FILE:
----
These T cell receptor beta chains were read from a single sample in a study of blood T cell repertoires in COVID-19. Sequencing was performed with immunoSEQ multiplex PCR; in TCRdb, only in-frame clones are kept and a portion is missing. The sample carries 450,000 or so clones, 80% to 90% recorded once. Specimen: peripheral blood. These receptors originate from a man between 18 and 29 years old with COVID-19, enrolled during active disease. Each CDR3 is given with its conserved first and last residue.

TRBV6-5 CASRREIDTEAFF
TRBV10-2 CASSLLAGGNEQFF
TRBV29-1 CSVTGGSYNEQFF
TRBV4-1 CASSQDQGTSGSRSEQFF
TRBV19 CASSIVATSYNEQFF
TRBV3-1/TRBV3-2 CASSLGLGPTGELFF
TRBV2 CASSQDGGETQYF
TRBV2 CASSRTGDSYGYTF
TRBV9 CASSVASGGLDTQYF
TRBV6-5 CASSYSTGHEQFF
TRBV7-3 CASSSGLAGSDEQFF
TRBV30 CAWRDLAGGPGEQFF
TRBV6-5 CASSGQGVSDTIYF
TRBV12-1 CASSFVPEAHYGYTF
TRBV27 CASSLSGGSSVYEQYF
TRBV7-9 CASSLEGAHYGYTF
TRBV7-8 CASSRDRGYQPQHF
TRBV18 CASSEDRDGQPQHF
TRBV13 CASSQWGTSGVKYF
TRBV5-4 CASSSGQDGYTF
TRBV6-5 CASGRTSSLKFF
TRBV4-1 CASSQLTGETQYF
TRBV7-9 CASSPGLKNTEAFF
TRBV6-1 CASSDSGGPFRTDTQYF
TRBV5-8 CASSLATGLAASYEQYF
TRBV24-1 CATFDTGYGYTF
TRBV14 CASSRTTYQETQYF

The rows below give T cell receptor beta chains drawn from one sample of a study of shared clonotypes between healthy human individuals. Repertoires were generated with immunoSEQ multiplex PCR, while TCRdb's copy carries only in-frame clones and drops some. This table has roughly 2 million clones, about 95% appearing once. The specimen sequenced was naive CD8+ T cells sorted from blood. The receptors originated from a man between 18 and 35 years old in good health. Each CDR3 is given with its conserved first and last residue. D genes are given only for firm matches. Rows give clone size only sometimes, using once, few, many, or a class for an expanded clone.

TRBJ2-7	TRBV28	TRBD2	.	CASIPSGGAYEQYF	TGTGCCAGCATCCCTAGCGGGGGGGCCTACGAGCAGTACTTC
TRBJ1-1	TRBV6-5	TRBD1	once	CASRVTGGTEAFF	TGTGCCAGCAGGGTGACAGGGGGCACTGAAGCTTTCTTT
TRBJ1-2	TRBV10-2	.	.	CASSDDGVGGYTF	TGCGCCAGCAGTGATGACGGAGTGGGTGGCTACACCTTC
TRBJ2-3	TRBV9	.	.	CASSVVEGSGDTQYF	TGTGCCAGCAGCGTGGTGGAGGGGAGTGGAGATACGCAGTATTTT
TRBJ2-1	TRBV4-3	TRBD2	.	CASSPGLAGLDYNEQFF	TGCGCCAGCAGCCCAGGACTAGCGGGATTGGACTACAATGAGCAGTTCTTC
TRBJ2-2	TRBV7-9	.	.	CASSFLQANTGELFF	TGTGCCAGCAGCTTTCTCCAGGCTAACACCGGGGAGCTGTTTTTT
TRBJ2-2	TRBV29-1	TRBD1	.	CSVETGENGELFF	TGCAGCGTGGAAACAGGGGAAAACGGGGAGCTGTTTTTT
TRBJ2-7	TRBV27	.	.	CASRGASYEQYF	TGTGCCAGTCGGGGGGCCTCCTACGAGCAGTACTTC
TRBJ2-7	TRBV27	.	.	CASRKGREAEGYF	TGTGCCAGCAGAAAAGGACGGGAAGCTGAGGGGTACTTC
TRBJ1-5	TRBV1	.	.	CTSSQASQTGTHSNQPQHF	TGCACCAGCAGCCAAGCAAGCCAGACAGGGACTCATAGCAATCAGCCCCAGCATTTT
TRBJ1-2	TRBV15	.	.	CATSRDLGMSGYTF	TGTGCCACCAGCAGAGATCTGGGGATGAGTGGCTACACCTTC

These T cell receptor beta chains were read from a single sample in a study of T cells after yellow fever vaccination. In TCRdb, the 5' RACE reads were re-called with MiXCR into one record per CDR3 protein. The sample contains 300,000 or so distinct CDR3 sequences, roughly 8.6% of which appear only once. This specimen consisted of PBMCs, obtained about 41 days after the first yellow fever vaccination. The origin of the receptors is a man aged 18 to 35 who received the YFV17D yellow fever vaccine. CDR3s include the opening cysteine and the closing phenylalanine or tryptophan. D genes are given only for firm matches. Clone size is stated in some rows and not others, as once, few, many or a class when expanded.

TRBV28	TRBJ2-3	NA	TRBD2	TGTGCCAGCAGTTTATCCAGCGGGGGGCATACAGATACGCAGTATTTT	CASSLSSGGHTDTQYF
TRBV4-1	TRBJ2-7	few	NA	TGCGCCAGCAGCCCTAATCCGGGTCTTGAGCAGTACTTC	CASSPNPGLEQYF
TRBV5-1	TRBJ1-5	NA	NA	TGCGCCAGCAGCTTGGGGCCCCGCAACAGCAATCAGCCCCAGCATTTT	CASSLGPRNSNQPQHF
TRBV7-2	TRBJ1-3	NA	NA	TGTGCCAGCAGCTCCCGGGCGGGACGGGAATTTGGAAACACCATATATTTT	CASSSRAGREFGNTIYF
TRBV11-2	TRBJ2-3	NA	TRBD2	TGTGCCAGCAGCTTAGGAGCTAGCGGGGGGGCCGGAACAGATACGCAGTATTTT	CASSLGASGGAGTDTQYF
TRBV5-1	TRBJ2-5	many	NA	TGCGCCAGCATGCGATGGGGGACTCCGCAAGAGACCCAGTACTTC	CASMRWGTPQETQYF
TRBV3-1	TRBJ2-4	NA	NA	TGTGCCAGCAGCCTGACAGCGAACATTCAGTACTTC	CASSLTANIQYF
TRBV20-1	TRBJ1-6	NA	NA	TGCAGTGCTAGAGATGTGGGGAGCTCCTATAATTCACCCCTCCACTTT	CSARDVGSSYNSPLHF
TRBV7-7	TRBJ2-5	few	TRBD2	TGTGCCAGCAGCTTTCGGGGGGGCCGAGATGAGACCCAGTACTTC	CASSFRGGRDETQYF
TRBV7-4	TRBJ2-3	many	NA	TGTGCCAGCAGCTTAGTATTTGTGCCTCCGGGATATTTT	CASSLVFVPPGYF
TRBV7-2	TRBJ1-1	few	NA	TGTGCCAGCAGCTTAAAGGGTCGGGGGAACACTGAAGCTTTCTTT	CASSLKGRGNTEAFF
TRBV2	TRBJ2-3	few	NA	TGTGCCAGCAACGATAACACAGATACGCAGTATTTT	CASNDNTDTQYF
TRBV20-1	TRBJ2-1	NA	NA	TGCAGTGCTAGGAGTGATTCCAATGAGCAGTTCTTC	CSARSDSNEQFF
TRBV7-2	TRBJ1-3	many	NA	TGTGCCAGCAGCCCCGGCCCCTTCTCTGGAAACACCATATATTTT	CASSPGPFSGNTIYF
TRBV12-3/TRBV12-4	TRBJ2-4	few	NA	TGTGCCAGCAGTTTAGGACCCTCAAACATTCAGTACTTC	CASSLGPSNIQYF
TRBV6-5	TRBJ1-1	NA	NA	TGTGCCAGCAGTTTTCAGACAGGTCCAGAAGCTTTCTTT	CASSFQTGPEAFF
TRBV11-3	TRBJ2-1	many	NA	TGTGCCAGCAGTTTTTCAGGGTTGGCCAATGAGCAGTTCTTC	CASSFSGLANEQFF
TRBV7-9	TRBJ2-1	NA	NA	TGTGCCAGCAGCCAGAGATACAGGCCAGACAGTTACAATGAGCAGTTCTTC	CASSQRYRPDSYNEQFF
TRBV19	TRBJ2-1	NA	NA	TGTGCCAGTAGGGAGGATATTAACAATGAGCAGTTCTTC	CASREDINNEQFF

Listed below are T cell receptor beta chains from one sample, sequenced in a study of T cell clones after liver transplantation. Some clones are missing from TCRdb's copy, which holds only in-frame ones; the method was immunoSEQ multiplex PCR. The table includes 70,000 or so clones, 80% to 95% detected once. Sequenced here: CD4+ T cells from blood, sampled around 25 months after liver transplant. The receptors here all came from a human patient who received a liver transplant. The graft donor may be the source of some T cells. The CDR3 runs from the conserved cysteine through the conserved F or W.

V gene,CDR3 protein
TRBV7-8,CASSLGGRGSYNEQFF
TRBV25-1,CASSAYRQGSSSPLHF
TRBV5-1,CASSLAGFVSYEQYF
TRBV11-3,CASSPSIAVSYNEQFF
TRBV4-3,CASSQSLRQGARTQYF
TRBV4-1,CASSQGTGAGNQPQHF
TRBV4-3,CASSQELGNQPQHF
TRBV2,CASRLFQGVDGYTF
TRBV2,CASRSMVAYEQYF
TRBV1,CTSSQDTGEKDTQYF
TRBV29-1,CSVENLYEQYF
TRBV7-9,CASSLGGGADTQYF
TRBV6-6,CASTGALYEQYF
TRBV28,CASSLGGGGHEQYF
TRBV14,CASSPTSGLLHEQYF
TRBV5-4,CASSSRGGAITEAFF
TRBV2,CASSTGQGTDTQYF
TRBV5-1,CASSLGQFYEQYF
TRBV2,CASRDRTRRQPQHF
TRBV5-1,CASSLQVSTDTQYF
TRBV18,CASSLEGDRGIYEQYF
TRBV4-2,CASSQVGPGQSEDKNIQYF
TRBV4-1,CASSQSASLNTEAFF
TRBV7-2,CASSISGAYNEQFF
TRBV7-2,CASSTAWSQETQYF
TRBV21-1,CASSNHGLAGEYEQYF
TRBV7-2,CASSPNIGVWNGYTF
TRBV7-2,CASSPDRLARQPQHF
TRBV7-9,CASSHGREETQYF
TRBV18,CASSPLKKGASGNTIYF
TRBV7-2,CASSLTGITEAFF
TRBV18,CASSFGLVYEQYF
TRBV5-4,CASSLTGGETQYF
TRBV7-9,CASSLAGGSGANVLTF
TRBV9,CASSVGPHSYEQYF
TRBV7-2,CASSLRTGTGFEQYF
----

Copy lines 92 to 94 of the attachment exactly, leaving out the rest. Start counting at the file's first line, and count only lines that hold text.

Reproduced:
TRBV18,CASSPLKKGASGNTIYF
TRBV7-2,CASSLTGITEAFF
TRBV18,CASSFGLVYEQYF